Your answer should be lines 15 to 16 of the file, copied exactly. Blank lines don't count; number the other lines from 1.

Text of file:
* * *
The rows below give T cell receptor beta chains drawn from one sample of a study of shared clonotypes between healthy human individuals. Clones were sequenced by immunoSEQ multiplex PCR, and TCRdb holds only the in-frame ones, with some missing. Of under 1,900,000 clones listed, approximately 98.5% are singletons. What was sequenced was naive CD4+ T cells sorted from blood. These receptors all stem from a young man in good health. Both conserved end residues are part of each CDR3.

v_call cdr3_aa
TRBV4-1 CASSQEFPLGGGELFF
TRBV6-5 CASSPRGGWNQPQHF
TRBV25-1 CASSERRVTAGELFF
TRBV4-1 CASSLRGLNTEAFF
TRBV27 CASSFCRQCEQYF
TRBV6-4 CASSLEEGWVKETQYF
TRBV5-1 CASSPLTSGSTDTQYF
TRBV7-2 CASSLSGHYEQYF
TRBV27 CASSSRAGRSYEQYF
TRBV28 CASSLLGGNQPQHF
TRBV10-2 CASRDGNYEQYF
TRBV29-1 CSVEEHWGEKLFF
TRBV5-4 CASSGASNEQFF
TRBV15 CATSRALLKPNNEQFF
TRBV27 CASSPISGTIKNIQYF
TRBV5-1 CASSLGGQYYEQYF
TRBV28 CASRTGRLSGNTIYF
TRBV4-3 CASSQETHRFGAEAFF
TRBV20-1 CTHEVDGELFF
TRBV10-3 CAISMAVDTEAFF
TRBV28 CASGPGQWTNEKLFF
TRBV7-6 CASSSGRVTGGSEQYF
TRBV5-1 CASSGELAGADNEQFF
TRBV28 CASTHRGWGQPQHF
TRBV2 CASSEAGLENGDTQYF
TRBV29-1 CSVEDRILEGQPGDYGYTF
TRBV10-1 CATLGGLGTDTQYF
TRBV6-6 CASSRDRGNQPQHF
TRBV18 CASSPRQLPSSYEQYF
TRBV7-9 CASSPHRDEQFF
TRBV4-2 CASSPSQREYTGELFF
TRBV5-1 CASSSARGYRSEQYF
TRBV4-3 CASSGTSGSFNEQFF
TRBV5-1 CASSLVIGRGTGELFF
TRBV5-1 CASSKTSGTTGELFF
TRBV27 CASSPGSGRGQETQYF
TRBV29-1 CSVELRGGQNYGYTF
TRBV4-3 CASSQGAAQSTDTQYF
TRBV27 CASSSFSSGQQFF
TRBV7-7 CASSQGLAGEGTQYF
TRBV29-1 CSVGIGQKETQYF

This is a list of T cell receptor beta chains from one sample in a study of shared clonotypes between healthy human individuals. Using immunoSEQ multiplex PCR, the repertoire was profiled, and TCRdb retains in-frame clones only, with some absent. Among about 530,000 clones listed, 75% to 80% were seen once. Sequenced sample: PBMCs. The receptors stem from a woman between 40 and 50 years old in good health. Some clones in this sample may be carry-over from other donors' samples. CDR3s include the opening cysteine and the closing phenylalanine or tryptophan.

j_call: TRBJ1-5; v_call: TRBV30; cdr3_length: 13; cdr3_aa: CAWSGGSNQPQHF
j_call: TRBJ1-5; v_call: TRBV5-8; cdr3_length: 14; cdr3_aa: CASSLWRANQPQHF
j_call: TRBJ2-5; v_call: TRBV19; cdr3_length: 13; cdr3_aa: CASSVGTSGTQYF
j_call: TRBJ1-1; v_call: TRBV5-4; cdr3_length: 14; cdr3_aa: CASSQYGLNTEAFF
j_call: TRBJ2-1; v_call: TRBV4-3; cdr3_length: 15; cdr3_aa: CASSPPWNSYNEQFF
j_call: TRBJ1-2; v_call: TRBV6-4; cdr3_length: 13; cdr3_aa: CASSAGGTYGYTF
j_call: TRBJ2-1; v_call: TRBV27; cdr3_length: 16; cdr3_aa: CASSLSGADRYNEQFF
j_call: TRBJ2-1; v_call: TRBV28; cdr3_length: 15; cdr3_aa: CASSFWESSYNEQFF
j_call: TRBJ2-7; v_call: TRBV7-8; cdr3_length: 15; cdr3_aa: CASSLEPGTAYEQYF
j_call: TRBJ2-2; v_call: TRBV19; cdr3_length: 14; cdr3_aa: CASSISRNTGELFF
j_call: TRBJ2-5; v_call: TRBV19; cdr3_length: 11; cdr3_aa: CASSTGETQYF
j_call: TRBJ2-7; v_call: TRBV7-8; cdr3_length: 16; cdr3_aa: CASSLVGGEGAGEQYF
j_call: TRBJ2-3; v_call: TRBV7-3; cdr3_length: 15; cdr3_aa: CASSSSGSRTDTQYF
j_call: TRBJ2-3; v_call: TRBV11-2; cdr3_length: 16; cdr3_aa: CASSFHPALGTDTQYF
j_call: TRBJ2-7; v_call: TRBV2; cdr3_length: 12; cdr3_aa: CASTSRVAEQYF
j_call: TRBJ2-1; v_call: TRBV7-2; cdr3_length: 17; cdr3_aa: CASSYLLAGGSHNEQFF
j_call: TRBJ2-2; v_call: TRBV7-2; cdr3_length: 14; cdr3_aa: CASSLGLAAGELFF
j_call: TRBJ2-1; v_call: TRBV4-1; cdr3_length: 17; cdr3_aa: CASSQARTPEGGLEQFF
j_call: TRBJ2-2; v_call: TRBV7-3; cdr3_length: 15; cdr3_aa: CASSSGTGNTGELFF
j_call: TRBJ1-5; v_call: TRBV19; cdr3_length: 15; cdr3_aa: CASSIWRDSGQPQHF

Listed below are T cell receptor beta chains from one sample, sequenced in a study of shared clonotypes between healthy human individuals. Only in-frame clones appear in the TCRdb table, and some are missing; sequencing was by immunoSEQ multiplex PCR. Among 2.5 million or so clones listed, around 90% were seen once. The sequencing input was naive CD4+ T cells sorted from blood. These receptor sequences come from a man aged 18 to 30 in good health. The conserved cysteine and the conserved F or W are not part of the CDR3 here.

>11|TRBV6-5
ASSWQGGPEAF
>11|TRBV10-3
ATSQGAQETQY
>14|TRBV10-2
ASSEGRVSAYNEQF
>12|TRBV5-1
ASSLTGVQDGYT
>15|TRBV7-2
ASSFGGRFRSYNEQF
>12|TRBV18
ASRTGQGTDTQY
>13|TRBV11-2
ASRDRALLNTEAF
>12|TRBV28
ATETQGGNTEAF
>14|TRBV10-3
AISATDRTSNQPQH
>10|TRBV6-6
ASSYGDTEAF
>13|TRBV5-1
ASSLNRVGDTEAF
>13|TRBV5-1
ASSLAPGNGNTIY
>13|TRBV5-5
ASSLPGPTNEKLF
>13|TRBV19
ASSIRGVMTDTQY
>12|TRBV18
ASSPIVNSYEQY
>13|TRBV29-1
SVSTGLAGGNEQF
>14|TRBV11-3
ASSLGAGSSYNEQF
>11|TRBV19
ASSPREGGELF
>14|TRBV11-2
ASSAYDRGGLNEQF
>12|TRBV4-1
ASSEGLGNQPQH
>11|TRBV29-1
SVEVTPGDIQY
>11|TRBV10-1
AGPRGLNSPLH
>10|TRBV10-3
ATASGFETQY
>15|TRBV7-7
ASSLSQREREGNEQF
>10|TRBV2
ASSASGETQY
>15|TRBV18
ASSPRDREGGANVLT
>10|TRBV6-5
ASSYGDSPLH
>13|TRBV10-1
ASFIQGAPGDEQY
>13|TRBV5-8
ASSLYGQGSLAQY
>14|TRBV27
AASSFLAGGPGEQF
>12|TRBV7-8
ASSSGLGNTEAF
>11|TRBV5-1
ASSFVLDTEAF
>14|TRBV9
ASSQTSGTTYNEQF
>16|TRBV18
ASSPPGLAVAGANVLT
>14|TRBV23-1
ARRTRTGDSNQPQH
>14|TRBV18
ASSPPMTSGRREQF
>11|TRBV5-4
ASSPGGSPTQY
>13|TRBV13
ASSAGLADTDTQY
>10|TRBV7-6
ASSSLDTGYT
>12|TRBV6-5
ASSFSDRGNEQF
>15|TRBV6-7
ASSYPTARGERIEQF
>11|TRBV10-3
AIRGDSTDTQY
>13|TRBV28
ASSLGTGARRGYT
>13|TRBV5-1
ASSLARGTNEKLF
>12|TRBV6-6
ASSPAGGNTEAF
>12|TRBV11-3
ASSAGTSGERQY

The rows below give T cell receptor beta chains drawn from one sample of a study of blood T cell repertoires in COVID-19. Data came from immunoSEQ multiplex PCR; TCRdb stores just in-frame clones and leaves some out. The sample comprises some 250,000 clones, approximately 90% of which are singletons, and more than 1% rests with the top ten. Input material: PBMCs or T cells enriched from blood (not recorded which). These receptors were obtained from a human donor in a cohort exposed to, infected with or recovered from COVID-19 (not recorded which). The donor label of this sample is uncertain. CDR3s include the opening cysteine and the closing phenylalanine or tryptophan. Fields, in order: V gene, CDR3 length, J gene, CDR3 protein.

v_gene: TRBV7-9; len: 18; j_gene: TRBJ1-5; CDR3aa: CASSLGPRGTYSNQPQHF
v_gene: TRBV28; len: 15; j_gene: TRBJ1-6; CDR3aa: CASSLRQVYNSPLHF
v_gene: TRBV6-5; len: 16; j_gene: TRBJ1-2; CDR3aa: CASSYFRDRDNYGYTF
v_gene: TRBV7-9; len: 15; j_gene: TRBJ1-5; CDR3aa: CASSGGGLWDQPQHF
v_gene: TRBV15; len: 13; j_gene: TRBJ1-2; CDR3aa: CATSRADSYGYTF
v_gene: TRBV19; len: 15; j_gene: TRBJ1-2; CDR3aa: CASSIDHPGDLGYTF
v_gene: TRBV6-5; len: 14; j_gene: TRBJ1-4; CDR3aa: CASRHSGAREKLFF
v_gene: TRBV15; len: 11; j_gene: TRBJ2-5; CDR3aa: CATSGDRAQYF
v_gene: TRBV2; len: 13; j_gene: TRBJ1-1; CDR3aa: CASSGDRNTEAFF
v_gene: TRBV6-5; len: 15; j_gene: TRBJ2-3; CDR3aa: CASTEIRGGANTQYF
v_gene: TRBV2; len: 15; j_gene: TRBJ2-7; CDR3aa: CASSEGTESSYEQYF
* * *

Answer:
TRBV5-4 CASSGASNEQFF
TRBV15 CATSRALLKPNNEQFF